Public land offers a lot of opportunities for deer hunters, yes even in March and April. Believe it or not sheds can and will be found if you take these public land shed hunting tips in mind.
Public land comes with a lot of opportunities for any type of hunter, turkey, deer, waterfowl, or small game, but there is a big catch…hunting pressure. Public land is open to anyone, and is subject over pressuring and diminished openings for success. This is a small hurtle to jump, but many hunters see it as a 10ft concrete wall with razor wire, they simply cannot overcome it. Shed hunting these parcels can be even more difficult. Hunting white gold is tough enough on private land, adding the off chance that most have been picked off by other shed hunters creates a challenging scenario. Use these public land shed hunting tips to find white gold this year on public ground.
Anytime you are approaching public land get the correct information on the restrictions on that parcel. In recent news there are circulations that some states are coming down on shed hunting on public ground. Just be sure you are legal to shed hunt in your state and on that particular piece.
Study the Map
Simply, the best way to beat the hunting pressure of public land is to get away from it. Take a hard look at the aerials and topo maps. What are you looking for?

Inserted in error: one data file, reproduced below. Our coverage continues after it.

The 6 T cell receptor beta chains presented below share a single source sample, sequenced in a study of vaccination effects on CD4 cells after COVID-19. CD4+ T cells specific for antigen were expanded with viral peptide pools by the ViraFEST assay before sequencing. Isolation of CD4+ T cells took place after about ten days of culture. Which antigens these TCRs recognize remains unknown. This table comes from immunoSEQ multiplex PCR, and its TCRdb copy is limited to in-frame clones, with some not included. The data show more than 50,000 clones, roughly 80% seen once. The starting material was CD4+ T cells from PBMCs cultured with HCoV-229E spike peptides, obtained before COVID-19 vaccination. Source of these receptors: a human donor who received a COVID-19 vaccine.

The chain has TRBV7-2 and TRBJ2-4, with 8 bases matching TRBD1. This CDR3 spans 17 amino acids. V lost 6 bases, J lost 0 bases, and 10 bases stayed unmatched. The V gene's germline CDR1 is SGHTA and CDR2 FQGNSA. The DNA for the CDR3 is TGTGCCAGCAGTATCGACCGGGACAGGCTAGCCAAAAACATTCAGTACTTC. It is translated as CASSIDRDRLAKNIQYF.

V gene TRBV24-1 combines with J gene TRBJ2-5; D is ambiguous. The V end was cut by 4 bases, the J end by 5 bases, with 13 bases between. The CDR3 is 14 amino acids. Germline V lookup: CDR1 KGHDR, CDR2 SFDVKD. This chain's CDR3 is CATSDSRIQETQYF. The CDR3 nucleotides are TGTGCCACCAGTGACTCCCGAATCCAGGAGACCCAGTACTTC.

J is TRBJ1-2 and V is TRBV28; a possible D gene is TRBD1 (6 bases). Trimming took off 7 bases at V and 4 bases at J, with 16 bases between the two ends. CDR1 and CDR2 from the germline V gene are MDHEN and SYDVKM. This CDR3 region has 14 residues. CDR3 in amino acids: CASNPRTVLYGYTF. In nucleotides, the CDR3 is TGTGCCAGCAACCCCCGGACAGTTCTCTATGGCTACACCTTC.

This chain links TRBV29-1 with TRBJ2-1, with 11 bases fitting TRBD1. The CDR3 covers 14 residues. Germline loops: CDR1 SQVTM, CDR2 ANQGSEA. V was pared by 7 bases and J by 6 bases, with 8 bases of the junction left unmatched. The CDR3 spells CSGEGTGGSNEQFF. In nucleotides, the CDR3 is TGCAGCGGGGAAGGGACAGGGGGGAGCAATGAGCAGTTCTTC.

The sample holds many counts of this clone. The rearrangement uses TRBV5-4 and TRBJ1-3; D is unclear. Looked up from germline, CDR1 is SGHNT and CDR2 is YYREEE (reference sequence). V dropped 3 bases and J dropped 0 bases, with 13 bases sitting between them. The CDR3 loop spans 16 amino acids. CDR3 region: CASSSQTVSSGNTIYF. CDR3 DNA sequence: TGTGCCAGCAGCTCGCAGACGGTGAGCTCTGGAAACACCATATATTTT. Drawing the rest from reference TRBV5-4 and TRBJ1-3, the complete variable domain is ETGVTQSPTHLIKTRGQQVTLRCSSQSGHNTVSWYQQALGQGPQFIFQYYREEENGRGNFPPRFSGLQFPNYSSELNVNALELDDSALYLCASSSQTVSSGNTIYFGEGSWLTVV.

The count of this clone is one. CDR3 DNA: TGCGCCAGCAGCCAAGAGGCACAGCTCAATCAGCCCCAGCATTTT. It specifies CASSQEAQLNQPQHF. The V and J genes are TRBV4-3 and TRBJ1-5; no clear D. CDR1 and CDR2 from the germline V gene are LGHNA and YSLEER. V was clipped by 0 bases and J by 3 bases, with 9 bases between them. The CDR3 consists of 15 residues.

The farther you are from a private ground entry point and a public land parking lot, the better off you are. Once you have located these areas that likely have less pressure, find where the deer will be. Food sources and bedding areas are the two best places to find sheds. Look for food sources such as ag fields, old field type habitat, and thickets with greenbriers, blackberry’s, black raspberry’s, and saplings under 6ft. Pay attention to browse pressure, traffic, and other deer sign when walking through these areas to indicate the level of use. As far as topography goes, look for south slopes, especially with different tiers as they give separation of bedding for does and bucks. South slopes receive the most amount of sunlight and offer great vantage points for bucks. Saddles also give you a chance to hit a high traffic run, enabling you to get a better idea of what areas they are traveling to.
Earlier or Later?
“The early bird gets the worm” – the phrase literally defeats hunters before they even get out of bed, and while true for many aspects of hunting, sheds are not necessarily one of them. The question is when is the best time for shed hunting? First you should understand when deer shed their antlers. After knowing this you might feel anxious to get out, but there is still a good chance waiting later in the game is better. After studying the map you will locate areas that are not only great bedding areas, but far enough from the reaches of the parking lot that there still might be sheds. If you are right then going in to early, before a buck has shed in that area might cause you to push him out. If you feel confident in your area, wait. Besides this, another key ingredient might come about to really help you during late March early April.
March and April are the last months of shed hunting, but they are the months of the fire season. Many public land parcels and wildlife areas will receive prescribed burns during these months. Thickets, old field, and native grass stands on public land are common. They are also extremely hard to shed hunt on. Once this thick vegetation is burned off and a fine black layer is laid down, shed hunting white tines can become very easy.